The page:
Then, there’s the pastor.  Sometimes he (it always seems to be a he, not a she) is either so stiff and bashes on every people group on the planet except his own that you wonder if the guy’s ever been seen in public without a chaperone, or he’s overly trying to be hip and cool to the point of looking like a hippo stuffed into skinny jeans.

C’mon, man, let’s just keep it real, okay!?

How about we drop the pretense, the preening, the posturing, the positioning, the pedigree-ing, and any other p-word we can come up with?  Let’s try on something else on for size: humility; vulnerability; authenticity; genuineness; and, being real.  That’s the cost of discipleship.

Let’s consider Jesus for a minute.  I just can’t bring myself to ever picture the Lord of the universe looking like any of the dubious aforementioned persons in the church.  But I certainly can envision him just the opposite of them all.

I’m not trying to make Jesus in my image.  I’m just attempting to gain a glimpse of the unfiltered Jesus, minus the weird white-European-I’m-stuffing-all-my-emotions-down-to-my-intestines Jesus.  The unvarnished Jesus we see in the New Testament Gospels is a God-Man who gets angry at injustice, cries with others over a death of a loved one, has unbounded words of grace for marginal people, heals those who know they need it, and has no problem knocking down proud Pharisees to size, instead of cuddling up and trying to make them happy.  The Lord I see is a complicated bundle of emotions, paradoxes, seeming contradictions, and eagle-eyed and laser-focused on doing his Father’s will.

I don’t know about you, but I want to be like Jesus, not anybody else.  I want to learn to love with abandon, teach like I mean it, be secure and confident in my own skin, and constantly commune with Father God.  I want to get rid of anything that gets in the way between me and doing God’s will, and to speak with authority without being a jerk about it.

Maybe you, like me, are concerned for all the “none’s” out there, that is, the persons who don’t affiliate themselves with any religion, much less Christianity.  I feel like I understand them.  In a way, I feel like I’m one of them.  I find myself having a zero tolerance for pretentious “Christians.”  The fact that I keep sensing the need to put adjectives in front of the word “Christian” tells me that something is terribly awry in the church – “real” Christians, “fake” Christians, “authentic” Christians, “Pharisaical” Christians, “grace-filled” Christians, “legalistic” Christians… on-and-on ad nauseum.  Sometimes I get fed-up with the adjectives and just want to start labeling myself a “fartknocker” Christian just to keep everybody on their toes.

If you’ve stuck with me this far, I’m finally going to get around to quoting some Scripture.  Jesus said:

“Then Jesus told his disciples, “If any want to become my followers, let them deny themselves and take up their cross and follow me.  For those who want to save their life will lose it, and those who lose their life for my sake will find it.” (Matthew 16:24-25, NRSV)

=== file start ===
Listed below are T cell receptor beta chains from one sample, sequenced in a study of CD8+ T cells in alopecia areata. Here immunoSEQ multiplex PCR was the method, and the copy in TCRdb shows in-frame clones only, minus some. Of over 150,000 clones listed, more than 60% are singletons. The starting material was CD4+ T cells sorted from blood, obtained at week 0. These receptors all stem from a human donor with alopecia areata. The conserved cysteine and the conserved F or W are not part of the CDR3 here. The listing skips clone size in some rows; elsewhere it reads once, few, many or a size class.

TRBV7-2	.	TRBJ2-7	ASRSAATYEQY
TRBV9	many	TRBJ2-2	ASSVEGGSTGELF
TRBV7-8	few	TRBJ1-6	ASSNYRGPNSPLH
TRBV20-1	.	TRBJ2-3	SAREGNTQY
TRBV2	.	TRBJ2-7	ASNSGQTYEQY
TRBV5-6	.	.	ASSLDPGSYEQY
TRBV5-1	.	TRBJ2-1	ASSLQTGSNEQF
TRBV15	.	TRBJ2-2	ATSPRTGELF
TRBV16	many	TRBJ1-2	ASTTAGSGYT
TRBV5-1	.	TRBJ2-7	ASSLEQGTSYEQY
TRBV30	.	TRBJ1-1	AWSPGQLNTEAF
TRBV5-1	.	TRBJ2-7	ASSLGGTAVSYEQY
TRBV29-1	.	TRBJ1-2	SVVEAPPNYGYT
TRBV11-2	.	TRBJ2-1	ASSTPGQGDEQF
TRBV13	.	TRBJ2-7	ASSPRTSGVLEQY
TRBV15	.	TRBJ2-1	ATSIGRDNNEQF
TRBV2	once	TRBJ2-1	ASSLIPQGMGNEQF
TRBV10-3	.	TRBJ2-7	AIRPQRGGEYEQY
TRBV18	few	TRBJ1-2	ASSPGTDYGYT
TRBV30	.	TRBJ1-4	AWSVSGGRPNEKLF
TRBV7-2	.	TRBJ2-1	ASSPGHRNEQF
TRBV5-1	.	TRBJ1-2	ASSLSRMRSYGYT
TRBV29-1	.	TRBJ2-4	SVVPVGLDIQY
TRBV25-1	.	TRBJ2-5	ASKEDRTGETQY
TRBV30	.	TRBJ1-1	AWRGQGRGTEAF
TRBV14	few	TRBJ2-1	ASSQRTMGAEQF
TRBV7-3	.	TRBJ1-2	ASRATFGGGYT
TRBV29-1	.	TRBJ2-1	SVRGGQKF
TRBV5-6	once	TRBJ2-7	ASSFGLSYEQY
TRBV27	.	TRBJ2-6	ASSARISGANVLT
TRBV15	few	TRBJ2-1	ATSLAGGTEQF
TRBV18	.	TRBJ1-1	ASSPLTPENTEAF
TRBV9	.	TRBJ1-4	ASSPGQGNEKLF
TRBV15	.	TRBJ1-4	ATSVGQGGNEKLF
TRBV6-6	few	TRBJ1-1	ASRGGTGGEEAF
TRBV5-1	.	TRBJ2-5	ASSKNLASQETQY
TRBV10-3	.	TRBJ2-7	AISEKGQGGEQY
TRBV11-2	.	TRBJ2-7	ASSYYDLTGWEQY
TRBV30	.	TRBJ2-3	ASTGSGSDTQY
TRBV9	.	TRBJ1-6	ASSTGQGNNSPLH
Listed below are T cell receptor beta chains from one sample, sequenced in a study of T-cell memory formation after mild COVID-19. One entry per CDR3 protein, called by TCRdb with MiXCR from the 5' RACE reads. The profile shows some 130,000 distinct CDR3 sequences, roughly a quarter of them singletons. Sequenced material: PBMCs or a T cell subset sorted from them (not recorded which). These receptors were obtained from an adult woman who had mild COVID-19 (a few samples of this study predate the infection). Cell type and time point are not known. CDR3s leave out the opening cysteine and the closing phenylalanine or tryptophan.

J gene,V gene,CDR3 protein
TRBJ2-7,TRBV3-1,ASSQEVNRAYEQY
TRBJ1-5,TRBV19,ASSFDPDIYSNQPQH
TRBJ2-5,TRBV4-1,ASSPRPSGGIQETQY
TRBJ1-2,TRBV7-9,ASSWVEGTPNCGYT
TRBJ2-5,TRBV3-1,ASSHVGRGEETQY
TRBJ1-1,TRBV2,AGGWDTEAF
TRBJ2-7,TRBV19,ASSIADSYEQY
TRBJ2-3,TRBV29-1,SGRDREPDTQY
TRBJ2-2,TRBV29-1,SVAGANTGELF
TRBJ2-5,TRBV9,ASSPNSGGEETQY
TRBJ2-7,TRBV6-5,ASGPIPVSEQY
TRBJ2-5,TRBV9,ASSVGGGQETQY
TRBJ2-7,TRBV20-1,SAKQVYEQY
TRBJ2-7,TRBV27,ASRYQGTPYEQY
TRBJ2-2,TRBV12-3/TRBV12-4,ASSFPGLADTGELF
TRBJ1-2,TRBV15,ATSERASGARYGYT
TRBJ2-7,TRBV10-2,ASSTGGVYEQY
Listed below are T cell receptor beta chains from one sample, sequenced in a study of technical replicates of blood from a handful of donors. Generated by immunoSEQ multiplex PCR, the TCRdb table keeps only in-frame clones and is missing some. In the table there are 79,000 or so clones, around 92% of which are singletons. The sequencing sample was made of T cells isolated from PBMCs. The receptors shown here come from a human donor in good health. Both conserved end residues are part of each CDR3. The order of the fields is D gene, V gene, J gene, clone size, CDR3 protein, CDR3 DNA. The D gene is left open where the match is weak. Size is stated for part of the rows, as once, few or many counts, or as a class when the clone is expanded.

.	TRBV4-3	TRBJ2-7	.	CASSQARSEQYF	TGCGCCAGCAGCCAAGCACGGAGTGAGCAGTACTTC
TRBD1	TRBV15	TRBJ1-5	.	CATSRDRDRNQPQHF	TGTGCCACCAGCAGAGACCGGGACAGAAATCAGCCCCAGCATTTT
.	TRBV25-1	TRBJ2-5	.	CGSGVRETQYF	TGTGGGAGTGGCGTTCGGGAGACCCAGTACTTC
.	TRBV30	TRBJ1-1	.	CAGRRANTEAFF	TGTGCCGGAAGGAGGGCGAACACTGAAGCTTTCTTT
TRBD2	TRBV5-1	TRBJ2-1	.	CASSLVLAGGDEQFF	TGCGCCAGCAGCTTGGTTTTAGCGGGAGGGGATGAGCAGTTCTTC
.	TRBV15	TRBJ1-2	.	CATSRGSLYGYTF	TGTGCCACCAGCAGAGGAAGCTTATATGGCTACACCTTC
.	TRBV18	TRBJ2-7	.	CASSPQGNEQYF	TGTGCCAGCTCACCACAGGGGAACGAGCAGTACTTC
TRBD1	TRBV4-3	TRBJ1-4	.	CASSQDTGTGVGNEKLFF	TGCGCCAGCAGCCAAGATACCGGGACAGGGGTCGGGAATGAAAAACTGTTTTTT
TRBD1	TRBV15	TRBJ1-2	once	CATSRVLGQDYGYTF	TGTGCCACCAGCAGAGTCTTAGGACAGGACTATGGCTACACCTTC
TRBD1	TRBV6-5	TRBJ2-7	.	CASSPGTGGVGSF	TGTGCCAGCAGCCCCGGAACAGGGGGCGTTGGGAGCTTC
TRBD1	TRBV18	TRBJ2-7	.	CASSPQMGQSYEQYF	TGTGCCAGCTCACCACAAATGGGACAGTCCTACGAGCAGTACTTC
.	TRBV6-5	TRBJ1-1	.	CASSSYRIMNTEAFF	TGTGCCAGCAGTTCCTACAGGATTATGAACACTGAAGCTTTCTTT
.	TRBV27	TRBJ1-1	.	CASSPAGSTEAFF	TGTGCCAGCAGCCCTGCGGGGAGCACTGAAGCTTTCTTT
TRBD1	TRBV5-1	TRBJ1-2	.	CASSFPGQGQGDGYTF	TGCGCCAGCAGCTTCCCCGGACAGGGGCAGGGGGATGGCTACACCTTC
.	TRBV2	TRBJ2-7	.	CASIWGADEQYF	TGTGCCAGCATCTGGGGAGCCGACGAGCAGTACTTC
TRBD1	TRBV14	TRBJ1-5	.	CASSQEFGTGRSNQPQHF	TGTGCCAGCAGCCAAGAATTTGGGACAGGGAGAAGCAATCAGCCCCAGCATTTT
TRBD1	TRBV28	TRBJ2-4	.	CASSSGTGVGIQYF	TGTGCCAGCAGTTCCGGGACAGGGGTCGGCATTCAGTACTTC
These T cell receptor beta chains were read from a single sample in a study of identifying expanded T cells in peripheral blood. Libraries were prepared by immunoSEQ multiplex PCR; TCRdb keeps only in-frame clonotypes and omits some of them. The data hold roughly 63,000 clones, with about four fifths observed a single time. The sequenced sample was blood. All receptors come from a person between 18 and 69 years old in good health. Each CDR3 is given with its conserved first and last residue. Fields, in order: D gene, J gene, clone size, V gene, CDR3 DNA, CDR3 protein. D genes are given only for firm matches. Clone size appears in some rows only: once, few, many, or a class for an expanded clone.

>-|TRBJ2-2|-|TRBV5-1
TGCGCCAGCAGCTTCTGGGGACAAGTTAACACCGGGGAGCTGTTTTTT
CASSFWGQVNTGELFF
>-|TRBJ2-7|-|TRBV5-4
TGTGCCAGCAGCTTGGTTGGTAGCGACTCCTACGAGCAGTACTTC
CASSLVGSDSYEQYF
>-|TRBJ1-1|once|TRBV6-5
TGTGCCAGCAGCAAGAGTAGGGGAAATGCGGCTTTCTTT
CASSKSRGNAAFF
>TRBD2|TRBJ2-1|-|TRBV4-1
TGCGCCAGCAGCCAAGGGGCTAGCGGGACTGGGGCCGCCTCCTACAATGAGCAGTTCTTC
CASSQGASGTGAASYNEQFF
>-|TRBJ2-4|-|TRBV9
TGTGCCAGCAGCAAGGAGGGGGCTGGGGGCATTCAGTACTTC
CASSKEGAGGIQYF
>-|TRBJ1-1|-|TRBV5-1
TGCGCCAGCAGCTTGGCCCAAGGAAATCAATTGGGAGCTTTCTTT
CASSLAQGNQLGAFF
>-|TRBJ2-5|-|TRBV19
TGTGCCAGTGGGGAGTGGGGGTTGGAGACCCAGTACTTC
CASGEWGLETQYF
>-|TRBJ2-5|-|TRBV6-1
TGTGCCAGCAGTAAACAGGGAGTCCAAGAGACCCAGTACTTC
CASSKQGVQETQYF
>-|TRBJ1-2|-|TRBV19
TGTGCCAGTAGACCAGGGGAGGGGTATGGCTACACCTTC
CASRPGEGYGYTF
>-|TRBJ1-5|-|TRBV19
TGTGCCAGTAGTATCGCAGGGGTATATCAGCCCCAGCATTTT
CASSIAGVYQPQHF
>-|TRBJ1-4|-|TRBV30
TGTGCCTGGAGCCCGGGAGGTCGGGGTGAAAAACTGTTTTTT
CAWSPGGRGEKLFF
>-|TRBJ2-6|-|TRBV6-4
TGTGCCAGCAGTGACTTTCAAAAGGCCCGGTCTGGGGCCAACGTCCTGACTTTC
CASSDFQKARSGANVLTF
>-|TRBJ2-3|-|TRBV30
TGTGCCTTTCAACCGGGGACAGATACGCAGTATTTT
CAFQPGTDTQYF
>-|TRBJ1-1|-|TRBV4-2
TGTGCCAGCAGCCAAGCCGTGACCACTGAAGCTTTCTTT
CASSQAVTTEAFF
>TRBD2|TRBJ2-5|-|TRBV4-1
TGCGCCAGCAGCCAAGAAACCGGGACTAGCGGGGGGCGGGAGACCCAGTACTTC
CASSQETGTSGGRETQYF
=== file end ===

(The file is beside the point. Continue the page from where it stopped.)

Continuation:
“I will follow you, Lord; but let me first say farewell to those at my home.” Jesus said to him, “No one who puts a hand to the plow and looks back is fit for the kingdom of God.” (Luke 9:61-62, NRSV)

“There is still one thing lacking. Sell all that you own and distribute the money to the poor, and you will have treasure in heaven; then come, follow me.” (Luke 18:22, NRSV)

“Those who serve me must follow me. My servants will be with me wherever I will be. If people serve me, the Father will honor them.” (John 12:26, GW)

And the Apostle Paul said:

“Be imitators of me, as I am of Christ.” (1 Corinthians 11:1, NRSV)

“You imitated us and the Lord. In spite of a lot of suffering, you welcomed God’s word with the kind of joy that the Holy Spirit gives.” (1 Thessalonians 1:6, GW)

Christians are people who follow Jesus, period.  They live into the words and the ways of Christ.  Many of the “none’s” just can’t reconcile their experience of church and their observations of Christ, so they jettison the church while finding Jesus compelling.

But what if they found church compelling, as well?  What if, instead of seeing pursed lipped women, uptight men, and restricted kids they instead found a bunch of fartknockers just trying to discover Jesus and live for him?

Maybe I’m preaching to the choir, or perhaps I’m ruffling some peacock feathers.  It could be that I’m being too banal with sacred things, like some cornfed yokel.  But it might be that I’m not being hackneyed enough and need to go further into the ordinary.  Maybe we have come to the place of so much bromide religion that we are left with a vapid soul.  In short, we’ve lost our way.

Well, if that’s the case, Jesus is the only person who’s going to save us from our humdrum life and platitudinous pandering of kitschy Christianity (there I go with the adjectives again).  It’s likely high time we leave it all behind, get real with ourselves and follow him.  Wax figures sitting in pews can’t follow anybody – only real blood and guts people with actual insides can do that.

Lent is almost over.  If you haven’t gotten around to reading one of the Gospels, hurry-up!  Get to it!  Okay, I’ll throw you a bone: The Gospel of Mark is the shortest of the four.  For the compulsive overachievers out there, Luke is the Gospel for you.  Whether you need to get up earlier or stay up later at night, I encourage you to make it happen.  I’ve never known anyone who has read an entire Gospel in one or two sittings and not walked away profoundly changed in some way.

If you do it, come back and tell me what it was like to read a Gospel. I’m curious and wonder what you get from it.

And give it to me straight.  Keep it real.